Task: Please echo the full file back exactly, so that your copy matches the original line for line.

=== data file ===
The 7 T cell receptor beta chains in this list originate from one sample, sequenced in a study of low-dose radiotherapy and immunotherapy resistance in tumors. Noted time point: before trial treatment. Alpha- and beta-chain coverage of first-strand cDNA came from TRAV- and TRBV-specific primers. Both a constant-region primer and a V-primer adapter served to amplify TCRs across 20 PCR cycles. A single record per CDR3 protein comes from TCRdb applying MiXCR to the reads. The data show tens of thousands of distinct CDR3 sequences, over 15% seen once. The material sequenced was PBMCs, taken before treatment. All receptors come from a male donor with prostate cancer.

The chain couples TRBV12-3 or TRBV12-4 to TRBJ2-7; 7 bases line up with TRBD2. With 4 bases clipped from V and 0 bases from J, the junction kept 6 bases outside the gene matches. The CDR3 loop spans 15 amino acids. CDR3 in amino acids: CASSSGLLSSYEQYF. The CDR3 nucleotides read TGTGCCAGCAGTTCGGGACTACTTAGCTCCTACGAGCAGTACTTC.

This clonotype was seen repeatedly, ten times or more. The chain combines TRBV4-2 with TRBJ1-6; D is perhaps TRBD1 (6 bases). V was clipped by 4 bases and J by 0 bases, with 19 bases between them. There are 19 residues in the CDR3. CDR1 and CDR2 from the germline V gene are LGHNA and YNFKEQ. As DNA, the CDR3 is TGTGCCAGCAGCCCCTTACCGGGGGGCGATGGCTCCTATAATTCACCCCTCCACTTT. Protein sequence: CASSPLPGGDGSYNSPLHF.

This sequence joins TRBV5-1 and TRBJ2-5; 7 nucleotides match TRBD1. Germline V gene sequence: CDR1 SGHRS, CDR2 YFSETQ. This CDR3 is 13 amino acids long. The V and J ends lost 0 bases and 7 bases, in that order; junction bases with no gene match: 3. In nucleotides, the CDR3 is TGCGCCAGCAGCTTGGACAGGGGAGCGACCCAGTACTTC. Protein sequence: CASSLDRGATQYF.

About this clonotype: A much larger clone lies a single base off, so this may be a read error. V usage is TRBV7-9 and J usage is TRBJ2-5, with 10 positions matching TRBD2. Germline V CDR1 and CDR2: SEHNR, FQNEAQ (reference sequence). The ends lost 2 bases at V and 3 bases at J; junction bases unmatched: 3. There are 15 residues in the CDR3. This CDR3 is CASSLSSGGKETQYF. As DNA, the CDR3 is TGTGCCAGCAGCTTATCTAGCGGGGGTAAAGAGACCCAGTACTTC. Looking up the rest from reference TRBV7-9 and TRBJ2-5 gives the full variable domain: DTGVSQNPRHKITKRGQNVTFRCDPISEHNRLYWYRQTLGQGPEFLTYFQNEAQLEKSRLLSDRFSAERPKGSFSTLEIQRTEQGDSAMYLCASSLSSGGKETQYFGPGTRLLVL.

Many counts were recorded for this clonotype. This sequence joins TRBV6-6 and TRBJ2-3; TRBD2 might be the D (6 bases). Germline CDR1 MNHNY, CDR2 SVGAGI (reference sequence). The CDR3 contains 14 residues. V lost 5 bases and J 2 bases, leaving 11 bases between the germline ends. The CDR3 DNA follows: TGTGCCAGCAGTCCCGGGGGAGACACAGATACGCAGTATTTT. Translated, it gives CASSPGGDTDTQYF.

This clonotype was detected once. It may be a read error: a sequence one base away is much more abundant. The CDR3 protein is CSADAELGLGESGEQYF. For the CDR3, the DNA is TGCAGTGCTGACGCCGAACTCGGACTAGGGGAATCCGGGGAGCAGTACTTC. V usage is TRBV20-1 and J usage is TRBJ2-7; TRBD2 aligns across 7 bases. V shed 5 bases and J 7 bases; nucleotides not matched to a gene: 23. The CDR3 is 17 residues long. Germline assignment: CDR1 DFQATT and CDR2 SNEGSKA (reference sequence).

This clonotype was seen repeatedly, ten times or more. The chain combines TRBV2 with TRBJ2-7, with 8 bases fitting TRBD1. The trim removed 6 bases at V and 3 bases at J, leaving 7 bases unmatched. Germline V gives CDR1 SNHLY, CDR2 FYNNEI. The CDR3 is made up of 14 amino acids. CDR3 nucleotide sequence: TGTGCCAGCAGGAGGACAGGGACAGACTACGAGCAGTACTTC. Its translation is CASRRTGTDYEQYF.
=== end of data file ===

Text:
The 7 T cell receptor beta chains in this list originate from one sample, sequenced in a study of low-dose radiotherapy and immunotherapy resistance in tumors. Noted time point: before trial treatment. Alpha- and beta-chain coverage of first-strand cDNA came from TRAV- and TRBV-specific primers. Both a constant-region primer and a V-primer adapter served to amplify TCRs across 20 PCR cycles. A single record per CDR3 protein comes from TCRdb applying MiXCR to the reads. The data show tens of thousands of distinct CDR3 sequences, over 15% seen once. The material sequenced was PBMCs, taken before treatment. All receptors come from a male donor with prostate cancer.

The chain couples TRBV12-3 or TRBV12-4 to TRBJ2-7; 7 bases line up with TRBD2. With 4 bases clipped from V and 0 bases from J, the junction kept 6 bases outside the gene matches. The CDR3 loop spans 15 amino acids. CDR3 in amino acids: CASSSGLLSSYEQYF. The CDR3 nucleotides read TGTGCCAGCAGTTCGGGACTACTTAGCTCCTACGAGCAGTACTTC.

This clonotype was seen repeatedly, ten times or more. The chain combines TRBV4-2 with TRBJ1-6; D is perhaps TRBD1 (6 bases). V was clipped by 4 bases and J by 0 bases, with 19 bases between them. There are 19 residues in the CDR3. CDR1 and CDR2 from the germline V gene are LGHNA and YNFKEQ. As DNA, the CDR3 is TGTGCCAGCAGCCCCTTACCGGGGGGCGATGGCTCCTATAATTCACCCCTCCACTTT. Protein sequence: CASSPLPGGDGSYNSPLHF.

This sequence joins TRBV5-1 and TRBJ2-5; 7 nucleotides match TRBD1. Germline V gene sequence: CDR1 SGHRS, CDR2 YFSETQ. This CDR3 is 13 amino acids long. The V and J ends lost 0 bases and 7 bases, in that order; junction bases with no gene match: 3. In nucleotides, the CDR3 is TGCGCCAGCAGCTTGGACAGGGGAGCGACCCAGTACTTC. Protein sequence: CASSLDRGATQYF.

About this clonotype: A much larger clone lies a single base off, so this may be a read error. V usage is TRBV7-9 and J usage is TRBJ2-5, with 10 positions matching TRBD2. Germline V CDR1 and CDR2: SEHNR, FQNEAQ (reference sequence). The ends lost 2 bases at V and 3 bases at J; junction bases unmatched: 3. There are 15 residues in the CDR3. This CDR3 is CASSLSSGGKETQYF. As DNA, the CDR3 is TGTGCCAGCAGCTTATCTAGCGGGGGTAAAGAGACCCAGTACTTC. Looking up the rest from reference TRBV7-9 and TRBJ2-5 gives the full variable domain: DTGVSQNPRHKITKRGQNVTFRCDPISEHNRLYWYRQTLGQGPEFLTYFQNEAQLEKSRLLSDRFSAERPKGSFSTLEIQRTEQGDSAMYLCASSLSSGGKETQYFGPGTRLLVL.

Many counts were recorded for this clonotype. This sequence joins TRBV6-6 and TRBJ2-3; TRBD2 might be the D (6 bases). Germline CDR1 MNHNY, CDR2 SVGAGI (reference sequence). The CDR3 contains 14 residues. V lost 5 bases and J 2 bases, leaving 11 bases between the germline ends. The CDR3 DNA follows: TGTGCCAGCAGTCCCGGGGGAGACACAGATACGCAGTATTTT. Translated, it gives CASSPGGDTDTQYF.

This clonotype was detected once. It may be a read error: a sequence one base away is much more abundant. The CDR3 protein is CSADAELGLGESGEQYF. For the CDR3, the DNA is TGCAGTGCTGACGCCGAACTCGGACTAGGGGAATCCGGGGAGCAGTACTTC. V usage is TRBV20-1 and J usage is TRBJ2-7; TRBD2 aligns across 7 bases. V shed 5 bases and J 7 bases; nucleotides not matched to a gene: 23. The CDR3 is 17 residues long. Germline assignment: CDR1 DFQATT and CDR2 SNEGSKA (reference sequence).

This clonotype was seen repeatedly, ten times or more. The chain combines TRBV2 with TRBJ2-7, with 8 bases fitting TRBD1. The trim removed 6 bases at V and 3 bases at J, leaving 7 bases unmatched. Germline V gives CDR1 SNHLY, CDR2 FYNNEI. The CDR3 is made up of 14 amino acids. CDR3 nucleotide sequence: TGTGCCAGCAGGAGGACAGGGACAGACTACGAGCAGTACTTC. Its translation is CASRRTGTDYEQYF.